Is there a way to tighten up velocity, ES, & SD?

Discussion in 'Long Range Hunting & Shooting' started by FlGunner, Aug 13, 2017.

  1. bpcrshooter

    bpcrshooter Well-Known Member

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    And that is good!!! but if you look at ten different books you will get ten different answers. Just sharing what I use and what has worked for me in multiple rifles.
     
  2. glbhunter

    glbhunter Well-Known Member

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    I feel that the annealing process is my week link, I have never did it. There is a lot of different info out there so what is the wrong stuff you are speak about. I would like to know just simply how to do it to give me a starting point. I don't want to spend $500 plus to get it right though but what does that leave.
     
  3. Engineering101

    Engineering101 Well-Known Member

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    I've done an A to B comparison with annealed versus non annealed cases. This with a known good load in a known good rifle. Starting with new brass and did the evaluation after 5 firings on one set of 5 rounds annealed and the other 5 rounds not. I was shocked at the results. The non annealed brass barely stayed on a piece of notebook paper at 200 yards while the annealed brass shot its normal 0.5 MOA. You MUST anneal to have any chance of loading good ammo. There are write-ups on the accurate shooter website as how to do it correctly. Good luck.
     
  4. TX Badger

    TX Badger Well-Known Member

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    I think the title here is a little misleading, but the concept is very interesting. 6.5 guys 10 round load dev. youtube link below.



    Basically, the idea is to do a very minimal (you could expand if it gave you more confidence) ladder test and just focus on the flat spot in your velocity/charge weight curve. Find the absolute middle of this node and then work on seating depth. This will give the lowest ES and a little margin for error if the charge weight varies.
     
  5. Deputy819

    Deputy819 Well-Known Member

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    I tried that 10 round test for a 6mm Remy that I'm still currently fighting with and never really could identify a "flat spot". The OCW test, however, showed me a node where 1 grain of powder didnt change vertical POI at 200 yards in the slightest bit even when velocity increased. For me, that test worked. Used an arbitrary COAL of .020 off the lands and was seeing 10-15's in S.D. and E.S. which is not horrible, but not THAT great. Ran the same exact test again with the ONLY change being a .010 increase in COAL and my numbers sky-rocketed into the 40's and 50's. The rifle (and Sierra bullet) didnt like that at all. When searching for good/low numbers I'll usually play with seating depth quite a bit first before switching primers, powders etc....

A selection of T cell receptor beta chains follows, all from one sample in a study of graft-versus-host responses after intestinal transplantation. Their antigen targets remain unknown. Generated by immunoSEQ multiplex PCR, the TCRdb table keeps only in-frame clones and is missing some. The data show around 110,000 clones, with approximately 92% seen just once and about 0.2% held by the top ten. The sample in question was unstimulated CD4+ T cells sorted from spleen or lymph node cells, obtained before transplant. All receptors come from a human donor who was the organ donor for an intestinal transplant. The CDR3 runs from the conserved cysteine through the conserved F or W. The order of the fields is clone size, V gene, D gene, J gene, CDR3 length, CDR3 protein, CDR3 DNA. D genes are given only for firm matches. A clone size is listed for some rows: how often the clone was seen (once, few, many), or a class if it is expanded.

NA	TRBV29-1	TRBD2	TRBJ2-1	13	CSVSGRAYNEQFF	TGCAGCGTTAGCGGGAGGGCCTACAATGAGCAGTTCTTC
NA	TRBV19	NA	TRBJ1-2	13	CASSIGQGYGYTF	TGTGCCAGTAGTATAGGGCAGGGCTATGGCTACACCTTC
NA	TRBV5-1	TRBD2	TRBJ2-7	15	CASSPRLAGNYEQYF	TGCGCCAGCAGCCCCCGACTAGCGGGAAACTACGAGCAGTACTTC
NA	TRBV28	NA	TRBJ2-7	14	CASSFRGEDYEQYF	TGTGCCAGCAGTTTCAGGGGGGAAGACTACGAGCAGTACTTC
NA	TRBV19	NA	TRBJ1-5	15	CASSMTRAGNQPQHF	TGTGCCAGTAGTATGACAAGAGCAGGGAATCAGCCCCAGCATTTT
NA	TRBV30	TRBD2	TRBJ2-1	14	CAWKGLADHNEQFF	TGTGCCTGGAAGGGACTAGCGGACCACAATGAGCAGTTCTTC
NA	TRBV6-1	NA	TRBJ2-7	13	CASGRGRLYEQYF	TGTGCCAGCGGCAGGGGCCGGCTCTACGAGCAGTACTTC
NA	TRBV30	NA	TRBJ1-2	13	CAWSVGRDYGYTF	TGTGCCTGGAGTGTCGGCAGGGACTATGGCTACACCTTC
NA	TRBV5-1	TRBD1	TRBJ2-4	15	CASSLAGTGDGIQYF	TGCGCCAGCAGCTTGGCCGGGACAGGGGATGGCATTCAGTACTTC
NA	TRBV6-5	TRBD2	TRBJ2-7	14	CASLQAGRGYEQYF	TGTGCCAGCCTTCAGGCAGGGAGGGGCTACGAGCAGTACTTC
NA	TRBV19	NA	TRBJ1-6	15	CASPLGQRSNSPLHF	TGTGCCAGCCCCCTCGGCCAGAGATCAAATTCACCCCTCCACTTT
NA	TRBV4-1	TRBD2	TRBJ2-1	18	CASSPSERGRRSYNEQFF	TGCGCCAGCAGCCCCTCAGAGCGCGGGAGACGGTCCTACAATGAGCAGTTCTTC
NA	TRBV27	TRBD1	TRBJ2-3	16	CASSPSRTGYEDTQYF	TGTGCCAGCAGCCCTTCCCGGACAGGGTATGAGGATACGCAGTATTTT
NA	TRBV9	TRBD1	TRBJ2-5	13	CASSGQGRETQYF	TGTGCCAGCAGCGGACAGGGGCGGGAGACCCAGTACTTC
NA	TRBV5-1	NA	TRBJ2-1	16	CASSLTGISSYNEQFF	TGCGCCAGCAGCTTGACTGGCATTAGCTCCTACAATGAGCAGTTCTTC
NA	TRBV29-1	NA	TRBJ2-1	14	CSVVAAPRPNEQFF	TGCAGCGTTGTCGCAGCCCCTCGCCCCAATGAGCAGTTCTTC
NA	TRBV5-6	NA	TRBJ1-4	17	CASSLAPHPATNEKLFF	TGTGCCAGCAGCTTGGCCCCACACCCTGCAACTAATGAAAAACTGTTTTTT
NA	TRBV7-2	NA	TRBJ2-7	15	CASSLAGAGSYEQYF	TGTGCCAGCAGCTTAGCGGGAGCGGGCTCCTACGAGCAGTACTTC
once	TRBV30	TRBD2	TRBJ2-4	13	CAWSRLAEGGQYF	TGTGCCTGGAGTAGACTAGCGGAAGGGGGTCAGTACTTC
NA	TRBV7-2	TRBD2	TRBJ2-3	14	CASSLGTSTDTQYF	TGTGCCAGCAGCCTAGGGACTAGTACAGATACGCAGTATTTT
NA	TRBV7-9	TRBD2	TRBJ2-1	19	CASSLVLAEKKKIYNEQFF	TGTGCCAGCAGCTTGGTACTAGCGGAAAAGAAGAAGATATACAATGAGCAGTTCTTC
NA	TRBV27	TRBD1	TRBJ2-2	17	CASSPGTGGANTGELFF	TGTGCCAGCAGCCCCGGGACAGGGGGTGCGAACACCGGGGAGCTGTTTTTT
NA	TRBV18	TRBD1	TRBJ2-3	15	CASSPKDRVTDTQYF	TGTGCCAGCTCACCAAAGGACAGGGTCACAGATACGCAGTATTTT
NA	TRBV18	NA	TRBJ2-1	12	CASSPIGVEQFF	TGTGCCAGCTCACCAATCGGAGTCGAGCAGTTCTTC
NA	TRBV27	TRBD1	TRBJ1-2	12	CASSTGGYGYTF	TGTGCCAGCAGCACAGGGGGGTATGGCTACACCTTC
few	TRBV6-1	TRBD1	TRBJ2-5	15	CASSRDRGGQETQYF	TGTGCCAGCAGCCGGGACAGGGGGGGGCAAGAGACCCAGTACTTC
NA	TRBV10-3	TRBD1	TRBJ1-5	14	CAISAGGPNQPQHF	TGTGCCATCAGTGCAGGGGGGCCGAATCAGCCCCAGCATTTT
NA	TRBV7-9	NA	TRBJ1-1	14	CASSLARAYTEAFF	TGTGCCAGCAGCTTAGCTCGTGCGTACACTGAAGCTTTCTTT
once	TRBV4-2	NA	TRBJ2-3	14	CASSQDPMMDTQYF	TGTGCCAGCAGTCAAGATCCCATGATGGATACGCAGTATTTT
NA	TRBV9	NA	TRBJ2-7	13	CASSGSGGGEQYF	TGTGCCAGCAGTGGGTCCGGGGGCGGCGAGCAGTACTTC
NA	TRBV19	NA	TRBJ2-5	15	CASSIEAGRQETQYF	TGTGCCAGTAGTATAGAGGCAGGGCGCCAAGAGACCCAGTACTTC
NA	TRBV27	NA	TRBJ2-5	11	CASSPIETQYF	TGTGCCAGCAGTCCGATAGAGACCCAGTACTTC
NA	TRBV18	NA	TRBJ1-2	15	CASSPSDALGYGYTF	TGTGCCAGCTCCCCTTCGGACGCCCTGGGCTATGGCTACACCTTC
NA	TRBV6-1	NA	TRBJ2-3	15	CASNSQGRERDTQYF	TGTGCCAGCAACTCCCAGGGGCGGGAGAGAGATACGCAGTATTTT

6. WalksLikeADeer

    WalksLikeADeer Active Member

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  7. WalksLikeADeer

    WalksLikeADeer Active Member

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    bpcrshooter,

    I've never used the propellant profiles book but it's interesting that it lists max load for the 7mmRM with 160 gr nosler partitions at 75 gr h1000. Seems a bit hot and maybe even a little compressed? Hodgdon website lists the same load at a max charge of 66 grains(which seems light).

    The Hornady manual lists 162 gr Amax/ELD-X at 68.5 max for H1000.

    Personally, I use 71.0 gr H1000 for the Berger 168 VLD Hunting And have never seen any pressure signs. The Berger manual lists the 168 VLD's at 69.5 max for H1000. I should note that I seat the bullet out farther than the manual calls for...
     
    Last edited: Feb 26, 2018
  8. TX Badger

    TX Badger Well-Known Member

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    75 gr. does sound hot, but (just speculating) the partition is a pretty square bullet compared to a VLD so that may account for some of the difference there. I started to notice the primers flatten a bit at 70 gr of H1000 with the 168 hunting VLDs. Accuracy for me is at 67.5 gr and about 2950 FPS. Mild but 1/2 MOA to 700 yds.
     
  9. bpcrshooter

    bpcrshooter Well-Known Member

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    the 75 was hot! I only shot a few. the book (propellant Profiles) is put out by Handloader Magizine, not by a powder manufacture/bullet manufacture., the book also does not tell you what bullet manufacture just weight. With 74gr I have slight primer cratering 73gr it goes away. your right the nosler isnt really the best bullet for distance but I wanted a good elk bullet im sure there are better but its what i chose to use at the time, im now moving on to nosler AB bullets. the load is slightly compressed If I pour sloooow there is little to no compression. I also seat the bullet out further that the standard 3.290. the lab rader told me bullets are moving at 3140fps avg across 4 shots. I still dont believe it even after doing it twice!! If I change bullets I drop the charge way down and work up just like I did the first time. FWIW I have a Brux 28in with a match chamber.....

    Like I sad before, If you can, pick up a copy, If nothing else It makes good reading for those rough Sun mornings :p:p
     
  10. TX Badger

    TX Badger Well-Known Member

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    I was not criticizing the choice of bullet, I was comparing a short, fat partition bullet to the sleek VLD. Flat base vs long boat tail. Just speculating that this would make a difference in case capacity. Also, variations in bearing surface length will change pressure.